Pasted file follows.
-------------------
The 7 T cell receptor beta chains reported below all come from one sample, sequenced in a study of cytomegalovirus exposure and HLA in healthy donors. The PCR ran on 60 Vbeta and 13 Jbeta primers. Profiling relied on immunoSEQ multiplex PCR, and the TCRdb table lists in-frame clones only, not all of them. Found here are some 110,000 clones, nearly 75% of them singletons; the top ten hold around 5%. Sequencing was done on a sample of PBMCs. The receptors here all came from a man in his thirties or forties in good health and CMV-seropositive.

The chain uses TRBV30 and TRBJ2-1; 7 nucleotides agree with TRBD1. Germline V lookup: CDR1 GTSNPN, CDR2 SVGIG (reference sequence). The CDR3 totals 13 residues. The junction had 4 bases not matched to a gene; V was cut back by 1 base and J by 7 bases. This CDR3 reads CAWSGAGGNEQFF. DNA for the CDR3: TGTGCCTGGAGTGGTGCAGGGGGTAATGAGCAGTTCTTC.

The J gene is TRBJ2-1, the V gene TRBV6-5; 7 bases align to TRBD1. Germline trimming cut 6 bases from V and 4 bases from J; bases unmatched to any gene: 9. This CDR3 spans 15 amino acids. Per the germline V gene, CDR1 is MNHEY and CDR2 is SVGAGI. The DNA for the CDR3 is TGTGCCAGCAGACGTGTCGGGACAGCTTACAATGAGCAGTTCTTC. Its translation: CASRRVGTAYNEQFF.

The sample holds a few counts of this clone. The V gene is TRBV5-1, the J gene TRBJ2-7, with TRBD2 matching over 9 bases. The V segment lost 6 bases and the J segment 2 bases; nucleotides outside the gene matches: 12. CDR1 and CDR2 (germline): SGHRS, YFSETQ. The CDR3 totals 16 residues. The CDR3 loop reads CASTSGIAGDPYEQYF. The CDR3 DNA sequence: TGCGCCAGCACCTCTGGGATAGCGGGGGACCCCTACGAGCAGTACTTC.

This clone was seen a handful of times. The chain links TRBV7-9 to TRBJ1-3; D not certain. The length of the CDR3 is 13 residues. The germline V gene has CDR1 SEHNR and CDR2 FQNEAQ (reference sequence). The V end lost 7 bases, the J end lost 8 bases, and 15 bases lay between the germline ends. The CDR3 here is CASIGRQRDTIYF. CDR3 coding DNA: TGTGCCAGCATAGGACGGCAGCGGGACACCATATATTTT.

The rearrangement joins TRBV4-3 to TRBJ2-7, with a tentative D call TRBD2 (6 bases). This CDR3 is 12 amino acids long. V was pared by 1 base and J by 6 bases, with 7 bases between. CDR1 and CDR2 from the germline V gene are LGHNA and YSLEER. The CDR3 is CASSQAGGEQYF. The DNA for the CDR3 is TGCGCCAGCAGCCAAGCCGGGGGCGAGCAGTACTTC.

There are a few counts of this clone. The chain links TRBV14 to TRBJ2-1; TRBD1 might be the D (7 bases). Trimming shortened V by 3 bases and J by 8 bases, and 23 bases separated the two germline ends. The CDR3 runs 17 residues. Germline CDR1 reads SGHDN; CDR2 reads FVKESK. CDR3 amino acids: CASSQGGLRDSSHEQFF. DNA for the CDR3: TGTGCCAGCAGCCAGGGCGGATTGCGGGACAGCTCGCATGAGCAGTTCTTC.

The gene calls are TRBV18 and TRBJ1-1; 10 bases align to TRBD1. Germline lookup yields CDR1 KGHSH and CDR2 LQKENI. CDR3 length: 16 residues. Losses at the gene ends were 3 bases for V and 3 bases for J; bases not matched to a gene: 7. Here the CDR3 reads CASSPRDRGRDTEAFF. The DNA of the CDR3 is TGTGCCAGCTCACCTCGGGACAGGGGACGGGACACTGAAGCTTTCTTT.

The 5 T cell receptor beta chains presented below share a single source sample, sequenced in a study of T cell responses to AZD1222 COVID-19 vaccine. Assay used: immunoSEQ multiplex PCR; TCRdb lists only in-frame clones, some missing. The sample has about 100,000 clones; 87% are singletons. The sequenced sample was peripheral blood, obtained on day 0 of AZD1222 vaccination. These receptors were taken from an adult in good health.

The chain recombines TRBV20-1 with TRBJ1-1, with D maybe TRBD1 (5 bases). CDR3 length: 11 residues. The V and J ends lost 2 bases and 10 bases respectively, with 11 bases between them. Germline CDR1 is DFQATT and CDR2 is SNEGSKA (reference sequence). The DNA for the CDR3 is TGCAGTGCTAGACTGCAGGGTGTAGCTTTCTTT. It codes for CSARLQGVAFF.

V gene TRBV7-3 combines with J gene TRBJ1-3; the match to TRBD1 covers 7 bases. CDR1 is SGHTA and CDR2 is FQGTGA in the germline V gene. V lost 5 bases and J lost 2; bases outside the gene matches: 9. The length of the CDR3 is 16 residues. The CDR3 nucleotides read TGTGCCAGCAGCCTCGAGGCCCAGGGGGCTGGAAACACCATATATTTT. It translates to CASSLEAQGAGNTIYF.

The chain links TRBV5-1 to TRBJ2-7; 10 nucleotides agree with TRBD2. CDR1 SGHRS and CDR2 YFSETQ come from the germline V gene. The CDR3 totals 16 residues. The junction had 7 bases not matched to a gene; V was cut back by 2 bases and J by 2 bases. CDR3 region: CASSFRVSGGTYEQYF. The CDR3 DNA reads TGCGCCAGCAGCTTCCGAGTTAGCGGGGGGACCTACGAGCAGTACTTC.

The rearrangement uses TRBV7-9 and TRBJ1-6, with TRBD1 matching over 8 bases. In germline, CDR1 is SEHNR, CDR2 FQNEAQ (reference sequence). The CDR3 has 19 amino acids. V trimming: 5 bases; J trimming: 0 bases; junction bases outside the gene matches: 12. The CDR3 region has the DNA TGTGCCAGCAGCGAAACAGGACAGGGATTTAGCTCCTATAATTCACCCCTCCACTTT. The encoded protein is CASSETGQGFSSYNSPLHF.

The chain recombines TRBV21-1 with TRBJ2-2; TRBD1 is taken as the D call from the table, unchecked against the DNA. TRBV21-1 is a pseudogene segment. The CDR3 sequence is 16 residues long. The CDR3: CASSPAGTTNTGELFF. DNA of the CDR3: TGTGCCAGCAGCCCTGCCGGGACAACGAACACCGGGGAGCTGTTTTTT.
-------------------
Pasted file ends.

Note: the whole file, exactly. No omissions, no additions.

The 7 T cell receptor beta chains reported below all come from one sample, sequenced in a study of cytomegalovirus exposure and HLA in healthy donors. The PCR ran on 60 Vbeta and 13 Jbeta primers. Profiling relied on immunoSEQ multiplex PCR, and the TCRdb table lists in-frame clones only, not all of them. Found here are some 110,000 clones, nearly 75% of them singletons; the top ten hold around 5%. Sequencing was done on a sample of PBMCs. The receptors here all came from a man in his thirties or forties in good health and CMV-seropositive.

The chain uses TRBV30 and TRBJ2-1; 7 nucleotides agree with TRBD1. Germline V lookup: CDR1 GTSNPN, CDR2 SVGIG (reference sequence). The CDR3 totals 13 residues. The junction had 4 bases not matched to a gene; V was cut back by 1 base and J by 7 bases. This CDR3 reads CAWSGAGGNEQFF. DNA for the CDR3: TGTGCCTGGAGTGGTGCAGGGGGTAATGAGCAGTTCTTC.

The J gene is TRBJ2-1, the V gene TRBV6-5; 7 bases align to TRBD1. Germline trimming cut 6 bases from V and 4 bases from J; bases unmatched to any gene: 9. This CDR3 spans 15 amino acids. Per the germline V gene, CDR1 is MNHEY and CDR2 is SVGAGI. The DNA for the CDR3 is TGTGCCAGCAGACGTGTCGGGACAGCTTACAATGAGCAGTTCTTC. Its translation: CASRRVGTAYNEQFF.

The sample holds a few counts of this clone. The V gene is TRBV5-1, the J gene TRBJ2-7, with TRBD2 matching over 9 bases. The V segment lost 6 bases and the J segment 2 bases; nucleotides outside the gene matches: 12. CDR1 and CDR2 (germline): SGHRS, YFSETQ. The CDR3 totals 16 residues. The CDR3 loop reads CASTSGIAGDPYEQYF. The CDR3 DNA sequence: TGCGCCAGCACCTCTGGGATAGCGGGGGACCCCTACGAGCAGTACTTC.

This clone was seen a handful of times. The chain links TRBV7-9 to TRBJ1-3; D not certain. The length of the CDR3 is 13 residues. The germline V gene has CDR1 SEHNR and CDR2 FQNEAQ (reference sequence). The V end lost 7 bases, the J end lost 8 bases, and 15 bases lay between the germline ends. The CDR3 here is CASIGRQRDTIYF. CDR3 coding DNA: TGTGCCAGCATAGGACGGCAGCGGGACACCATATATTTT.

The rearrangement joins TRBV4-3 to TRBJ2-7, with a tentative D call TRBD2 (6 bases). This CDR3 is 12 amino acids long. V was pared by 1 base and J by 6 bases, with 7 bases between. CDR1 and CDR2 from the germline V gene are LGHNA and YSLEER. The CDR3 is CASSQAGGEQYF. The DNA for the CDR3 is TGCGCCAGCAGCCAAGCCGGGGGCGAGCAGTACTTC.

There are a few counts of this clone. The chain links TRBV14 to TRBJ2-1; TRBD1 might be the D (7 bases). Trimming shortened V by 3 bases and J by 8 bases, and 23 bases separated the two germline ends. The CDR3 runs 17 residues. Germline CDR1 reads SGHDN; CDR2 reads FVKESK. CDR3 amino acids: CASSQGGLRDSSHEQFF. DNA for the CDR3: TGTGCCAGCAGCCAGGGCGGATTGCGGGACAGCTCGCATGAGCAGTTCTTC.

The gene calls are TRBV18 and TRBJ1-1; 10 bases align to TRBD1. Germline lookup yields CDR1 KGHSH and CDR2 LQKENI. CDR3 length: 16 residues. Losses at the gene ends were 3 bases for V and 3 bases for J; bases not matched to a gene: 7. Here the CDR3 reads CASSPRDRGRDTEAFF. The DNA of the CDR3 is TGTGCCAGCTCACCTCGGGACAGGGGACGGGACACTGAAGCTTTCTTT.

The 5 T cell receptor beta chains presented below share a single source sample, sequenced in a study of T cell responses to AZD1222 COVID-19 vaccine. Assay used: immunoSEQ multiplex PCR; TCRdb lists only in-frame clones, some missing. The sample has about 100,000 clones; 87% are singletons. The sequenced sample was peripheral blood, obtained on day 0 of AZD1222 vaccination. These receptors were taken from an adult in good health.

The chain recombines TRBV20-1 with TRBJ1-1, with D maybe TRBD1 (5 bases). CDR3 length: 11 residues. The V and J ends lost 2 bases and 10 bases respectively, with 11 bases between them. Germline CDR1 is DFQATT and CDR2 is SNEGSKA (reference sequence). The DNA for the CDR3 is TGCAGTGCTAGACTGCAGGGTGTAGCTTTCTTT. It codes for CSARLQGVAFF.

V gene TRBV7-3 combines with J gene TRBJ1-3; the match to TRBD1 covers 7 bases. CDR1 is SGHTA and CDR2 is FQGTGA in the germline V gene. V lost 5 bases and J lost 2; bases outside the gene matches: 9. The length of the CDR3 is 16 residues. The CDR3 nucleotides read TGTGCCAGCAGCCTCGAGGCCCAGGGGGCTGGAAACACCATATATTTT. It translates to CASSLEAQGAGNTIYF.

The chain links TRBV5-1 to TRBJ2-7; 10 nucleotides agree with TRBD2. CDR1 SGHRS and CDR2 YFSETQ come from the germline V gene. The CDR3 totals 16 residues. The junction had 7 bases not matched to a gene; V was cut back by 2 bases and J by 2 bases. CDR3 region: CASSFRVSGGTYEQYF. The CDR3 DNA reads TGCGCCAGCAGCTTCCGAGTTAGCGGGGGGACCTACGAGCAGTACTTC.

The rearrangement uses TRBV7-9 and TRBJ1-6, with TRBD1 matching over 8 bases. In germline, CDR1 is SEHNR, CDR2 FQNEAQ (reference sequence). The CDR3 has 19 amino acids. V trimming: 5 bases; J trimming: 0 bases; junction bases outside the gene matches: 12. The CDR3 region has the DNA TGTGCCAGCAGCGAAACAGGACAGGGATTTAGCTCCTATAATTCACCCCTCCACTTT. The encoded protein is CASSETGQGFSSYNSPLHF.

The chain recombines TRBV21-1 with TRBJ2-2; TRBD1 is taken as the D call from the table, unchecked against the DNA. TRBV21-1 is a pseudogene segment. The CDR3 sequence is 16 residues long. The CDR3: CASSPAGTTNTGELFF. DNA of the CDR3: TGTGCCAGCAGCCCTGCCGGGACAACGAACACCGGGGAGCTGTTTTTT.